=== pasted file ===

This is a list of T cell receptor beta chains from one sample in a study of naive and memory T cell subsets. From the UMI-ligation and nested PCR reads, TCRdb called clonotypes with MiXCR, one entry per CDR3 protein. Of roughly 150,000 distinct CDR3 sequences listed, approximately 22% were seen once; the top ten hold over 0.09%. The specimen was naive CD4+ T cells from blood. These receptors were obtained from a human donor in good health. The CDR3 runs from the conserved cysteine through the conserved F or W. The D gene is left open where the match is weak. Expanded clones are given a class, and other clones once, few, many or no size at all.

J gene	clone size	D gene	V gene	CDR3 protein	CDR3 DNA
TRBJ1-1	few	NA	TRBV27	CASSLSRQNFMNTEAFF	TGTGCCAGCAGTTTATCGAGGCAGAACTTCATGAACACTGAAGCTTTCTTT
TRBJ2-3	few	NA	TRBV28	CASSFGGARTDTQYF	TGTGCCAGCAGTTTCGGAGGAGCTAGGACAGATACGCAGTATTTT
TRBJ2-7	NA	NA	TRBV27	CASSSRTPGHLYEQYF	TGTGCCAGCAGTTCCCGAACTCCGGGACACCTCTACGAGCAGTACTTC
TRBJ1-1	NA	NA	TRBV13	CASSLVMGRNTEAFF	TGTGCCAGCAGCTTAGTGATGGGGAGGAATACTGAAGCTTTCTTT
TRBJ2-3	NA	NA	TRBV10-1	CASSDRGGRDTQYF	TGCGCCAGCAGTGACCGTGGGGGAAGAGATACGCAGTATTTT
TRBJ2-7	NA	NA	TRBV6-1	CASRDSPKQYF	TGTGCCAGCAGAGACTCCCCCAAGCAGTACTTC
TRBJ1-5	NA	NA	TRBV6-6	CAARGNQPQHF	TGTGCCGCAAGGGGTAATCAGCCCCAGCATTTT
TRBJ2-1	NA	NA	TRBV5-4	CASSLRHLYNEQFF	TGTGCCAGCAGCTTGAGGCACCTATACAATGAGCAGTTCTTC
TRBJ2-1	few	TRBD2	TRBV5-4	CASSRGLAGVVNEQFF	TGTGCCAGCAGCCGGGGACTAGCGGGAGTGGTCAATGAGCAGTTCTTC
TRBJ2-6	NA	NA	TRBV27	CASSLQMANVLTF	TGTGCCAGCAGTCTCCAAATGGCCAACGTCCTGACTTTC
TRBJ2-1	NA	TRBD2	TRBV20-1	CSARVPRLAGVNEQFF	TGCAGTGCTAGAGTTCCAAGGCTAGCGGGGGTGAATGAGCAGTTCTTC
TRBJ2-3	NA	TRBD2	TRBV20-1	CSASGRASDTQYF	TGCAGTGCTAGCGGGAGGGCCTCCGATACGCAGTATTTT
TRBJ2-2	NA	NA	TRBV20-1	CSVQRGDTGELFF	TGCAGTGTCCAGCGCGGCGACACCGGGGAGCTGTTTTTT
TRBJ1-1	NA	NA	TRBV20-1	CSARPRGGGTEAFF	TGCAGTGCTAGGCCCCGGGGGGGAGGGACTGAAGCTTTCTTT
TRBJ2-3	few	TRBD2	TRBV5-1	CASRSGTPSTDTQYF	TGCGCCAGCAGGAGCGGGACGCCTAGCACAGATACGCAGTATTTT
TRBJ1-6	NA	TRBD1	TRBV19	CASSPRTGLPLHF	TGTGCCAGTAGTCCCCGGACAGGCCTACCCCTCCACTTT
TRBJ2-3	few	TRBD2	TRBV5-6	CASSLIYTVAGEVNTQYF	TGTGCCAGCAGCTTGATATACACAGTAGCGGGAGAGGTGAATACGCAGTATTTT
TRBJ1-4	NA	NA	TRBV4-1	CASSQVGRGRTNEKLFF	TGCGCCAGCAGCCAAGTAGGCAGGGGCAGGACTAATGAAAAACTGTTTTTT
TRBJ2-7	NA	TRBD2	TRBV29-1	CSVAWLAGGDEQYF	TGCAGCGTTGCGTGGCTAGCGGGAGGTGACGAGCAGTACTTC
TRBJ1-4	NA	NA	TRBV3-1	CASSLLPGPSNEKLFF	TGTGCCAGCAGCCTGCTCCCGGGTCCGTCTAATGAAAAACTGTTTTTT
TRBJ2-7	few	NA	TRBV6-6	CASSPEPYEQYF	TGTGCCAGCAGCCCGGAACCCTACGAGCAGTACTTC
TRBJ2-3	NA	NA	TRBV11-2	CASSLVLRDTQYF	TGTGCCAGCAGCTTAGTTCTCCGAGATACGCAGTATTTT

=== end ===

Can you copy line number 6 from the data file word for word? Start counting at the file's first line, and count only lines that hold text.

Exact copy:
TRBJ1-1	NA	NA	TRBV13	CASSLVMGRNTEAFF	TGTGCCAGCAGCTTAGTGATGGGGAGGAATACTGAAGCTTTCTTT